On 13th August 1888, Burton writes to Mr. A. G. Ellis from “The Langham,” Portland Place, and sends him the Preface to the last Supplemental Volume with the request that he would run his eye over it. “You live,” he continues, “in a magazine of learning where references are so easy, and to us outsiders so difficult. Excuse this practical proof that need has no law.” On September 26th he sent a short note to Mr. Payne. “Arbuthnot,” he said, “will be in town on Tuesday October 2nd. What do you say to meeting him at the Langham 7 p.m. table d’hote hour? .... It will be our last chance of meeting.”

Sir Richard and Lady Burton, Dr. Baker, Arbuthnot, and Payne dined together on the evening appointed; and on October 15th Burton left London, to which he was never to return alive.

156. The Supplemental Nights. 1st December 1886-1st August 1888.

The translation of the Supplemental Nights, that is to say, the collection of more or less interesting Arabian tales not included in the Nights proper, was now completed. The first volume had appeared in 1886, the last was to be issued in 1888. Although containing old favourites such as “Alaeddin,” “Zayn Al Asnam,” “Ali Baba,” and the “Story of the Three Princes,” the supplemental volumes are altogether inferior to the Nights proper. Then, too, many of the tales are mere variants of the versions in the more important work. Burton’s first two supplemental volumes are from the Breslau text, and, as we said, cover the same ground as Mr. Payne’s Tales from the Arabic. In both he followed Mr. Payne closely, as will be seen from his notes (such as “Here I follow Mr. Payne, who has skilfully fine-drawn the holes in the original text”)[FN#562] which, frequent as they are, should have been multiplied one hundred-fold to express anything like the real obligation he owed to Mr. Payne’s translation. “I am amazed,” he once said to Mr. Payne, “at the way in which you have accomplished what I (in common with Lane and other Arabists) considered an impossibility in the elucidation and general re-creation from chaos of the incredibly corrupt and garbled Breslau Text. I confess that I could not have made it out without your previous version. It is astonishing how you men of books get to the bottom of things which are sealed to men of practical experience like me.” And he expressed himself similarly at other times. Of course, the secret was the literary faculty and intuition which in Burton were wanting.

Burton’s Third Volume[FN#563] consists of the tales in Galland’s edition which are not in the Nights proper. All of them, with the exception of “Alaeddin” and “Zayn Al Asnam,” are reproductions, as we said, from a Hindustani translation of the French text--the Arabic originals of the tales being still (1905) undiscovered.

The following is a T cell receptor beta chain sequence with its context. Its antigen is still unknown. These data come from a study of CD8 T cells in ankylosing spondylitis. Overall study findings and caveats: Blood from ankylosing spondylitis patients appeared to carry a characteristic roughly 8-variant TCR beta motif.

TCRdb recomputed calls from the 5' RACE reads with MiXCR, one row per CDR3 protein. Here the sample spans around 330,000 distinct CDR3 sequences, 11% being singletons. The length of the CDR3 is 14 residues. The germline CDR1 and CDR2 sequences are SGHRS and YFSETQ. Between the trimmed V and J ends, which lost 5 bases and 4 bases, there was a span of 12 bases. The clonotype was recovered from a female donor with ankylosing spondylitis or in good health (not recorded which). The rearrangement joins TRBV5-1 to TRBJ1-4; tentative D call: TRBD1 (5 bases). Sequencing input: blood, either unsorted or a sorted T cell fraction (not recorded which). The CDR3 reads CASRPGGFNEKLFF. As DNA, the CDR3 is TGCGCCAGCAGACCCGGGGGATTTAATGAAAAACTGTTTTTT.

His Fourth and Fifth Volumes[FN#564] are from the Wortley-Montague Text. His sixth and last[FN#565] contains the Chavis and Cazotte Text--the manuscript of which is reputed to have been brought to France by a Syrian priest named Shawish (Frenchlifted into Chavis), who collaborated with a French litterateur named Cazotte. The work appeared in 1788. “These tales,” says Mr. Payne, “seem to me very inferior, in style, conduct, and diction, to those of ‘the old Arabian Nights,’ whilst I think ‘Chavis and Cazotte’s continuation’ utterly unworthy of republication whether in part or ‘in its entirety.’ It is evident that Shawish (who was an adventurer of more than doubtful character) must in many instances have utterly misled his French coadjutor (who had no knowledge of Arabic), as to the meaning of the original.”--Preface to Alaeddin, &c., xv., note. Mr. Payne adds, “I confess I think the tales, even in the original Arabic, little better than rubbish, and am indeed inclined to believe they must have been, at least in part, manufactured by Shawish.”[FN#566]

157. Comparison.

Burton’s supplementary volume containing “Alaeddin” and “Zayn Al Asnam,” appeared, as we have seen, in 1887; and in 1889 Mr. Payne issued a Translation from Zotenberg’s text. When dealing with the Nights proper we gave the reader an opportunity of comparing Burton’s translation with Payne’s which preceded it. We now purpose placing in juxtaposition two passages from their supplemental volumes, and we cannot do better than choose from either “Alaeddin” or “Zayn Al Asnam,” as in the case of both the order is reversed, Burton’s translation having preceded Payne’s. Let us decide on the latter. Any passage would do, but we will take that describing the finding of the ninth image: